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(Janice Pinto/The Globe and Mail)
(Janice Pinto/The Globe and Mail)

Why this is designer Roger Edwards’s favourite room Add to ...

When he was a highly regarded Toronto fashion designer in the 1980s, Roger Edwards, known primarily for his leather creations, longed to return to rural Ontario, where he grew up prior to moving to the city to study at the Ontario College of Art. His desire eventually took him to the Beaver Valley, where, 20 years ago, he and his wife, Linda Groll, bought a riverfront property with the intention of building a farm. First up was a checkerboard barn where Edwards today creates large-scale metal sculpture, then a windmill silo and, finally, a 2,600-square-foot post-and-beam house including a family room decorated with Canadiana, the inspiration behind a new line of casual clothing, hats and accessories that Edwards has recently designed for Parks Canada. Available exclusively at Hudson’s Bay outlets in Vancouver, in Banff and at Pearson Airport in Toronto, Parks Canada Original represents the return of Edwards to his natural element. “I am a visual person and I like to look at textures and patina and timeworn pieces,” he says. “I am visually ‘vintage’ in whatever I do: this room, my art, my fashion.”

The sofa

“It’s covered in moose hide, and I designed and upholstered it myself when I was doing leather fashion on [Toronto’s] Queen Street East in the eighties. At that time, I was working with unusual skins and hides and was making fringe jackets, the kind worn by Pierre Trudeau, sometimes out of moose. So I have always loved this material.”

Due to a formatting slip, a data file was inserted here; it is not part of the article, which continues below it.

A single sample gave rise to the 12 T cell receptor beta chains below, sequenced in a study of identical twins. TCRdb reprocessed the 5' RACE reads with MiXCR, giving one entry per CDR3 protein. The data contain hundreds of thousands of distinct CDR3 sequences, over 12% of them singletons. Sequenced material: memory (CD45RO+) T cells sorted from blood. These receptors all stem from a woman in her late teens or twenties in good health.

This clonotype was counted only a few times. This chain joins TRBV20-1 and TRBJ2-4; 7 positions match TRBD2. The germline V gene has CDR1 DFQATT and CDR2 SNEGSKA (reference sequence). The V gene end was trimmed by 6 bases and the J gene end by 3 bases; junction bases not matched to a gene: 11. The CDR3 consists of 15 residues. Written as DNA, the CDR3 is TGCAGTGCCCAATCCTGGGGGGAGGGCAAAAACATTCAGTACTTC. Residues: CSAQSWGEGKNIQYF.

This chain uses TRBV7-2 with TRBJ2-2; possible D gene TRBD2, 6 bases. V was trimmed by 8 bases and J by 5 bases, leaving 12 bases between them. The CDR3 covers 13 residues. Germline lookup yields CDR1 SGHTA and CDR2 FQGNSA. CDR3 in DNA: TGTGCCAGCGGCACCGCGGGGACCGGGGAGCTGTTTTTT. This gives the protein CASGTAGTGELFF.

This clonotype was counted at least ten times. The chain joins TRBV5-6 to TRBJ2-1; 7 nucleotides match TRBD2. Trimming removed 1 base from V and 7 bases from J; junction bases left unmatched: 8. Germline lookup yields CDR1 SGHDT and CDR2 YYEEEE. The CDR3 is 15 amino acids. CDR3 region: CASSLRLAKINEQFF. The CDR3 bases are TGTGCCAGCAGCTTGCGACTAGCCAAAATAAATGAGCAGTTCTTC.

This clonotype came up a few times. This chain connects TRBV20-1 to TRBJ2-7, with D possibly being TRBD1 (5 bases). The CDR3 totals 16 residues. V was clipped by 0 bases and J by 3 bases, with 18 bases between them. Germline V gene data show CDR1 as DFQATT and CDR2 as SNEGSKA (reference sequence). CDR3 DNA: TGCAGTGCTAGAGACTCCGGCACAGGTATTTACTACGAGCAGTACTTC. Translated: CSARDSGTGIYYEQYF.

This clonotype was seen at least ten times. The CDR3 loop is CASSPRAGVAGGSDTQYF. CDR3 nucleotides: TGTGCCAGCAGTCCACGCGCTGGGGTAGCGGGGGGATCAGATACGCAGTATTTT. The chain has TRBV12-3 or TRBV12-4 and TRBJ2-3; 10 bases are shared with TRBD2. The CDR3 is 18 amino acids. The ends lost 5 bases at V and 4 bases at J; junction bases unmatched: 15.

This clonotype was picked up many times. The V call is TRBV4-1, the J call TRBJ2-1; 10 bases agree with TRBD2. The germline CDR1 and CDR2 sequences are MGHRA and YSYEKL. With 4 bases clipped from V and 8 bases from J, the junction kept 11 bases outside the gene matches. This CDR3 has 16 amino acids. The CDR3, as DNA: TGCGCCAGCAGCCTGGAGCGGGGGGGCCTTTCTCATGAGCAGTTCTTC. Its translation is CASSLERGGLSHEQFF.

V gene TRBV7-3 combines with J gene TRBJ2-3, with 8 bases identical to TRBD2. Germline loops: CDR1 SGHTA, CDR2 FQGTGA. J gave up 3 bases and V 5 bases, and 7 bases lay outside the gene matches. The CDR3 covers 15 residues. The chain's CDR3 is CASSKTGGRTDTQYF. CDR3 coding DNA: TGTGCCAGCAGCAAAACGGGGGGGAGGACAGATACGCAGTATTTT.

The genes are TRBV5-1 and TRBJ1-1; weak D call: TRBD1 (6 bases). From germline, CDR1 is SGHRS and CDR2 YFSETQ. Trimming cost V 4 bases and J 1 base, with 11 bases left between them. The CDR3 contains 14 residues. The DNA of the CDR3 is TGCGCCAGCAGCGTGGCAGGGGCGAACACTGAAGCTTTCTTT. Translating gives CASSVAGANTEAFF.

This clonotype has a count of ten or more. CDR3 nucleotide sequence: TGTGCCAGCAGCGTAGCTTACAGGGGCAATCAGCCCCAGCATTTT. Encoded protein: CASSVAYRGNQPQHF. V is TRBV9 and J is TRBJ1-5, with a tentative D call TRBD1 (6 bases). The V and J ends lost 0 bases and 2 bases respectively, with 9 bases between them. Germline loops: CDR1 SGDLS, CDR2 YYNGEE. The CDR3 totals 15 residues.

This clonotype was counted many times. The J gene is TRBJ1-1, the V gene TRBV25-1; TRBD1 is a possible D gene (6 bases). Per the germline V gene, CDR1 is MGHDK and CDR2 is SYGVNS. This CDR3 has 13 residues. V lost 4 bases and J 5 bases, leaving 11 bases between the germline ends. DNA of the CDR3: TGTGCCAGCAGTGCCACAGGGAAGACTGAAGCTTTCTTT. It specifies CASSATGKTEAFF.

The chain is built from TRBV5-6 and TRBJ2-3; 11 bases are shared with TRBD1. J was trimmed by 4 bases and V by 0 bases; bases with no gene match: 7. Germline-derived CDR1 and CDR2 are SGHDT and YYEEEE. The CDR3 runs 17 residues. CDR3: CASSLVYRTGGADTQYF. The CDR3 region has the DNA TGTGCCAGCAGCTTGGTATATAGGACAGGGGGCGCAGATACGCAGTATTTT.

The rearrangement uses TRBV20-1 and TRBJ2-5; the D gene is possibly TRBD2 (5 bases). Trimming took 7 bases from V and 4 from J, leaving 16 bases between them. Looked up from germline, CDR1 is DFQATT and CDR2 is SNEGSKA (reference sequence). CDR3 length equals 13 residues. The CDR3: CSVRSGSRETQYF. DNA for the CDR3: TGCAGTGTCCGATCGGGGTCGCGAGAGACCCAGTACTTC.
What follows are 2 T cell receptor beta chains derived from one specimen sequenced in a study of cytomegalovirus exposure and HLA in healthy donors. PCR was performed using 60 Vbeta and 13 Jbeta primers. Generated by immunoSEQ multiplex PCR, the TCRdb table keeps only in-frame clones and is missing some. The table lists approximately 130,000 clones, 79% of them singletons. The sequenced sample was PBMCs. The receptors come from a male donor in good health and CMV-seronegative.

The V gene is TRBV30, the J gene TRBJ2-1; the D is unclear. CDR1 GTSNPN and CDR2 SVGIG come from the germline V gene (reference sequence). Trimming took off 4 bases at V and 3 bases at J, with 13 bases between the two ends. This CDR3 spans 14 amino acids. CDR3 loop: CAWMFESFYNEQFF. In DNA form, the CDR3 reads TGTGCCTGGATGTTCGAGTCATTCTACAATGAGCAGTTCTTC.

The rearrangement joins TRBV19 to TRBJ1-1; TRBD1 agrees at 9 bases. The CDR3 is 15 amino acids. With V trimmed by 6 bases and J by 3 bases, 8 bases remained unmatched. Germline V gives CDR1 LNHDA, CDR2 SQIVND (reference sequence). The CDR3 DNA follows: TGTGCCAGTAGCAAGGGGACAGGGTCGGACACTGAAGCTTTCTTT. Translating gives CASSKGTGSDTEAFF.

The butcher block

“This is a time-worn butcher-block table that reminds me of a Georgia O’Keeffe painting. I found it locally in a Beaver Valley antiques shop.”

The table

“It’s made of four gigantic stones that I found in a local quarry. They have a light turquoise [tone], which is unusual. Where do you see turquoise rocks this big? I had the glass cut in an irregular shape to suit their irregular shapes.”

The antlers

“These are caribou antlers from Quebec. I think they are very sculptural. I got them at a time when I was collecting antlers. You find them in the woods all the time. People think that you have to kill the animal to get them, but you don’t. They drop off naturally and grow back. What I love about antlers is that they are really nature’s sculptures. A lot of artists are influenced by them when doing free-form sculpture. They certainly have influenced me.”

The fireplace

“This is really me because I hand laid all the stone myself, at great pain and peril. Some of the slabs are 75 pounds each. It was hard to do but definitely worth it. After a day of skiing, everyone is in this room, gathered around the fireplace.”

The horn chair

I call it the Queen Street horn chair because, if you can believe it, I found it in a Queen Street thrift shop. It was originally purple leatherette. But I envisioned that it should be redone in cowhide because it is a cow after all. I reupholstered it myself.”

The ladder

“This is an apple-tree ladder that I use to display Native blankets. Beaver Valley is apple country and this ladder was really used for picking apples. It is wider at the bottom and narrow at the top. Everyone’s using them now for their bathrooms, but I’ve had mine for 20 years!”

The hutch

“I bought this at an antiques shop in the Valley. The inside is exactly the same colour as my stone table. The paint on the outside is original and has a beautiful patina that I never tire of looking at.”

 

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